The ENS team has accomplished a lot, but there’s more work still to do: DNS namespace integration, layer 2 work, other scaling work, preparation for ETH2, overhauling the ENS Manager App UI, registration and management improvements, new record types, documentation, support, more integrations, outreach to users and legacy Internet communities, et al.

We’re interesting in possibly doubling our core full-time team from four to around eight if we can find the right people. Types of roles we’re looking to fill, roughly in this order (someone could possibly do more than one thing):

  • Senior level developer able to tackle complex problems building new tech that doesn’t exist yet
  • Front-end developer who wants to help make the most user-friendly UI in the industry
  • Full stack developer capable of filling in gaps in a fast moving project
  • Business development person with the skills to make ENS ubiquitous with more integrations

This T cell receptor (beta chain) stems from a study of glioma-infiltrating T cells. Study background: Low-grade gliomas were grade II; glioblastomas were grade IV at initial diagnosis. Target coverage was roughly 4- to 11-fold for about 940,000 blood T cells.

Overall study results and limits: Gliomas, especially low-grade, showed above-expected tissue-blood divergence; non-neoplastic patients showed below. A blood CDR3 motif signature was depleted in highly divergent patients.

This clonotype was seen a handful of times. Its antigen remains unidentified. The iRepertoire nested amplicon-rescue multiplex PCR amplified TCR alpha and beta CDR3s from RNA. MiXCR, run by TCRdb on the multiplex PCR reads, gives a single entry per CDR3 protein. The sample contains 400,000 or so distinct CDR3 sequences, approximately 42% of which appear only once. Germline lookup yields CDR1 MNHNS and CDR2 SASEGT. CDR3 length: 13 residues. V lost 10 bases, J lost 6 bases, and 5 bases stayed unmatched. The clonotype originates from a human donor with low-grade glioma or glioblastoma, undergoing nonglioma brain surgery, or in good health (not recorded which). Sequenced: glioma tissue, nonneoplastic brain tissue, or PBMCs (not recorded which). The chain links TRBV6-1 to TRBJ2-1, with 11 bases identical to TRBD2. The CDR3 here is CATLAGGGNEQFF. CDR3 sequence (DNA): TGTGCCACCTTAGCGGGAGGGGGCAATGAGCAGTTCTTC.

• Support person knowledgable and patient enough to help anyone with ENS
  • Community manager who can help us better communicate with our great users

We may post more information about this in the future, but if you’d be interested in something listed above shoot us an email at [email protected] to start a conversation.

We’re grateful for the grants we’ve received, particularly at key moments in the history of ENS. Now that we’re in a stronger position, we’d like to pay it forward, with grants supporting the ENS ecosystem and beyond, possibly seeking help from the ENS community about who to support.

We’re still thinking about the best way to do this, so stay tuned.

Discuss

Feedback, comments, ideas? I’ve posted this on our forum here, feel free to discuss it there.